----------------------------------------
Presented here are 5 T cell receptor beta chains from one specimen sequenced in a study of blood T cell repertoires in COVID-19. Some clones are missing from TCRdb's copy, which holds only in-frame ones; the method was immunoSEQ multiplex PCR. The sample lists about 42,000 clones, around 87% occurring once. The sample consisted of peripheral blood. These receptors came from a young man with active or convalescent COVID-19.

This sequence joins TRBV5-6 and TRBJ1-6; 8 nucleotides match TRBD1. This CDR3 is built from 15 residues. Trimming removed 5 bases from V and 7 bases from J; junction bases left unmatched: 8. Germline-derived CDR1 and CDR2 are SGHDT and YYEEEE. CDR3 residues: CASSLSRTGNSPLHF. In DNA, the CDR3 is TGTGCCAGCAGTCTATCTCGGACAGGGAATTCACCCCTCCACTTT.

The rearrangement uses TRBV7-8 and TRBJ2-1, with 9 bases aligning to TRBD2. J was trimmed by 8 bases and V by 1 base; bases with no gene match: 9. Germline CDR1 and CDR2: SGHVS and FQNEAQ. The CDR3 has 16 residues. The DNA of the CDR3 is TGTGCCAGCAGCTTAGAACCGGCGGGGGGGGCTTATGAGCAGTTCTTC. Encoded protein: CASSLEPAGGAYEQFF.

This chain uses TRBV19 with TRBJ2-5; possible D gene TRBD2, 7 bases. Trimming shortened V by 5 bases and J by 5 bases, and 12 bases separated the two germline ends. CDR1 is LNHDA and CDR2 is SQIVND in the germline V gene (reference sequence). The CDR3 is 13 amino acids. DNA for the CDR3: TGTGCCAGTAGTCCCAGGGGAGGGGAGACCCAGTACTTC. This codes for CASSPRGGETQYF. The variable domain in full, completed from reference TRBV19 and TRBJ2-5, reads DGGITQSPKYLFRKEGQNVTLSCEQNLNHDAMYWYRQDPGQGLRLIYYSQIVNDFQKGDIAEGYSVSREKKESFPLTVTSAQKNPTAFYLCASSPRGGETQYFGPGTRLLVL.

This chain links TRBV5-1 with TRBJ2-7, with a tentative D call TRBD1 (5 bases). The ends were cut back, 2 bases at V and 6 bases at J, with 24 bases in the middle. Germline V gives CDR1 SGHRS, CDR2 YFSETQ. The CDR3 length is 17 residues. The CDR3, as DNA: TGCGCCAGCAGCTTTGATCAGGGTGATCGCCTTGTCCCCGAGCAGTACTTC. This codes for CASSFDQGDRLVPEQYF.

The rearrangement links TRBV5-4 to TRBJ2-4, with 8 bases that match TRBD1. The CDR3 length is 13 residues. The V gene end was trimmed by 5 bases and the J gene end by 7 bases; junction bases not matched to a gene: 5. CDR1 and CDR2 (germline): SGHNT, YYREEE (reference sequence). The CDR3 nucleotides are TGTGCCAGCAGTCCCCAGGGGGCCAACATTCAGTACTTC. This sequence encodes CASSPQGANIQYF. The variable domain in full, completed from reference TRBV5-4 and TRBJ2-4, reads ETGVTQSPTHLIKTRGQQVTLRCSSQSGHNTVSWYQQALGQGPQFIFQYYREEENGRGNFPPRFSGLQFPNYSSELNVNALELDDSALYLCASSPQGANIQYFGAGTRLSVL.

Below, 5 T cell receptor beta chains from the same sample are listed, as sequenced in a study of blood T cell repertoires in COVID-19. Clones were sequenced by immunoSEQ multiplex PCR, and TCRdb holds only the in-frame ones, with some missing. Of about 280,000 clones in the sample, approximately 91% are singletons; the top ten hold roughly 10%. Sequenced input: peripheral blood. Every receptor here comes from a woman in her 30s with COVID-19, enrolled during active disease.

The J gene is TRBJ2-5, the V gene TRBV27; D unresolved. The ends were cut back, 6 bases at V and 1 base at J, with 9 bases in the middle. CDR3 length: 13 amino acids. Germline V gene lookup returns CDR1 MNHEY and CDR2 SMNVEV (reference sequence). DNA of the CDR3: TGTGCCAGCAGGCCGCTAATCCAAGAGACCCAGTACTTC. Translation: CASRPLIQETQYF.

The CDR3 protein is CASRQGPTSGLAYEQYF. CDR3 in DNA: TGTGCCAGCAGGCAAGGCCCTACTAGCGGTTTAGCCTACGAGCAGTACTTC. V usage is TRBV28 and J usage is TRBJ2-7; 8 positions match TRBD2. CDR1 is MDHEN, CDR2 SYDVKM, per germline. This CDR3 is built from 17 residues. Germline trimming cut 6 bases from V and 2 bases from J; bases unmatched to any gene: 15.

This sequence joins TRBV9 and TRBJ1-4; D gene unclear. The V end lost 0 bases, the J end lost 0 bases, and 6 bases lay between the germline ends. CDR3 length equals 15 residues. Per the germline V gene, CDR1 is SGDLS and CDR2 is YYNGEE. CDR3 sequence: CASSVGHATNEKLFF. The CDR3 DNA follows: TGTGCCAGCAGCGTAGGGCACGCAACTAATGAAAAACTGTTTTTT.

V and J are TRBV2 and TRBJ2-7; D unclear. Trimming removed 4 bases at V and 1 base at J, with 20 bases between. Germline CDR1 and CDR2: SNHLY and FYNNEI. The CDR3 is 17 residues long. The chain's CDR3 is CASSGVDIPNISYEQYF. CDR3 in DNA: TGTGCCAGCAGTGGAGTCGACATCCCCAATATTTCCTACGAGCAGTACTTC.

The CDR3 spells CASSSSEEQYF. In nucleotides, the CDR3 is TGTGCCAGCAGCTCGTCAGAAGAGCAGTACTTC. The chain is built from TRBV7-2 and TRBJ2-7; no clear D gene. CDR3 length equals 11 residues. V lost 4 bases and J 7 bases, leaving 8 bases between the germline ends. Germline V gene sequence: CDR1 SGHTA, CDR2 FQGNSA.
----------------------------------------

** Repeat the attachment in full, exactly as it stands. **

Presented here are 5 T cell receptor beta chains from one specimen sequenced in a study of blood T cell repertoires in COVID-19. Some clones are missing from TCRdb's copy, which holds only in-frame ones; the method was immunoSEQ multiplex PCR. The sample lists about 42,000 clones, around 87% occurring once. The sample consisted of peripheral blood. These receptors came from a young man with active or convalescent COVID-19.

This sequence joins TRBV5-6 and TRBJ1-6; 8 nucleotides match TRBD1. This CDR3 is built from 15 residues. Trimming removed 5 bases from V and 7 bases from J; junction bases left unmatched: 8. Germline-derived CDR1 and CDR2 are SGHDT and YYEEEE. CDR3 residues: CASSLSRTGNSPLHF. In DNA, the CDR3 is TGTGCCAGCAGTCTATCTCGGACAGGGAATTCACCCCTCCACTTT.

The rearrangement uses TRBV7-8 and TRBJ2-1, with 9 bases aligning to TRBD2. J was trimmed by 8 bases and V by 1 base; bases with no gene match: 9. Germline CDR1 and CDR2: SGHVS and FQNEAQ. The CDR3 has 16 residues. The DNA of the CDR3 is TGTGCCAGCAGCTTAGAACCGGCGGGGGGGGCTTATGAGCAGTTCTTC. Encoded protein: CASSLEPAGGAYEQFF.

This chain uses TRBV19 with TRBJ2-5; possible D gene TRBD2, 7 bases. Trimming shortened V by 5 bases and J by 5 bases, and 12 bases separated the two germline ends. CDR1 is LNHDA and CDR2 is SQIVND in the germline V gene (reference sequence). The CDR3 is 13 amino acids. DNA for the CDR3: TGTGCCAGTAGTCCCAGGGGAGGGGAGACCCAGTACTTC. This codes for CASSPRGGETQYF. The variable domain in full, completed from reference TRBV19 and TRBJ2-5, reads DGGITQSPKYLFRKEGQNVTLSCEQNLNHDAMYWYRQDPGQGLRLIYYSQIVNDFQKGDIAEGYSVSREKKESFPLTVTSAQKNPTAFYLCASSPRGGETQYFGPGTRLLVL.

This chain links TRBV5-1 with TRBJ2-7, with a tentative D call TRBD1 (5 bases). The ends were cut back, 2 bases at V and 6 bases at J, with 24 bases in the middle. Germline V gives CDR1 SGHRS, CDR2 YFSETQ. The CDR3 length is 17 residues. The CDR3, as DNA: TGCGCCAGCAGCTTTGATCAGGGTGATCGCCTTGTCCCCGAGCAGTACTTC. This codes for CASSFDQGDRLVPEQYF.

The rearrangement links TRBV5-4 to TRBJ2-4, with 8 bases that match TRBD1. The CDR3 length is 13 residues. The V gene end was trimmed by 5 bases and the J gene end by 7 bases; junction bases not matched to a gene: 5. CDR1 and CDR2 (germline): SGHNT, YYREEE (reference sequence). The CDR3 nucleotides are TGTGCCAGCAGTCCCCAGGGGGCCAACATTCAGTACTTC. This sequence encodes CASSPQGANIQYF. The variable domain in full, completed from reference TRBV5-4 and TRBJ2-4, reads ETGVTQSPTHLIKTRGQQVTLRCSSQSGHNTVSWYQQALGQGPQFIFQYYREEENGRGNFPPRFSGLQFPNYSSELNVNALELDDSALYLCASSPQGANIQYFGAGTRLSVL.

Below, 5 T cell receptor beta chains from the same sample are listed, as sequenced in a study of blood T cell repertoires in COVID-19. Clones were sequenced by immunoSEQ multiplex PCR, and TCRdb holds only the in-frame ones, with some missing. Of about 280,000 clones in the sample, approximately 91% are singletons; the top ten hold roughly 10%. Sequenced input: peripheral blood. Every receptor here comes from a woman in her 30s with COVID-19, enrolled during active disease.

The J gene is TRBJ2-5, the V gene TRBV27; D unresolved. The ends were cut back, 6 bases at V and 1 base at J, with 9 bases in the middle. CDR3 length: 13 amino acids. Germline V gene lookup returns CDR1 MNHEY and CDR2 SMNVEV (reference sequence). DNA of the CDR3: TGTGCCAGCAGGCCGCTAATCCAAGAGACCCAGTACTTC. Translation: CASRPLIQETQYF.

The CDR3 protein is CASRQGPTSGLAYEQYF. CDR3 in DNA: TGTGCCAGCAGGCAAGGCCCTACTAGCGGTTTAGCCTACGAGCAGTACTTC. V usage is TRBV28 and J usage is TRBJ2-7; 8 positions match TRBD2. CDR1 is MDHEN, CDR2 SYDVKM, per germline. This CDR3 is built from 17 residues. Germline trimming cut 6 bases from V and 2 bases from J; bases unmatched to any gene: 15.

This sequence joins TRBV9 and TRBJ1-4; D gene unclear. The V end lost 0 bases, the J end lost 0 bases, and 6 bases lay between the germline ends. CDR3 length equals 15 residues. Per the germline V gene, CDR1 is SGDLS and CDR2 is YYNGEE. CDR3 sequence: CASSVGHATNEKLFF. The CDR3 DNA follows: TGTGCCAGCAGCGTAGGGCACGCAACTAATGAAAAACTGTTTTTT.

V and J are TRBV2 and TRBJ2-7; D unclear. Trimming removed 4 bases at V and 1 base at J, with 20 bases between. Germline CDR1 and CDR2: SNHLY and FYNNEI. The CDR3 is 17 residues long. The chain's CDR3 is CASSGVDIPNISYEQYF. CDR3 in DNA: TGTGCCAGCAGTGGAGTCGACATCCCCAATATTTCCTACGAGCAGTACTTC.

The CDR3 spells CASSSSEEQYF. In nucleotides, the CDR3 is TGTGCCAGCAGCTCGTCAGAAGAGCAGTACTTC. The chain is built from TRBV7-2 and TRBJ2-7; no clear D gene. CDR3 length equals 11 residues. V lost 4 bases and J 7 bases, leaving 8 bases between the germline ends. Germline V gene sequence: CDR1 SGHTA, CDR2 FQGNSA.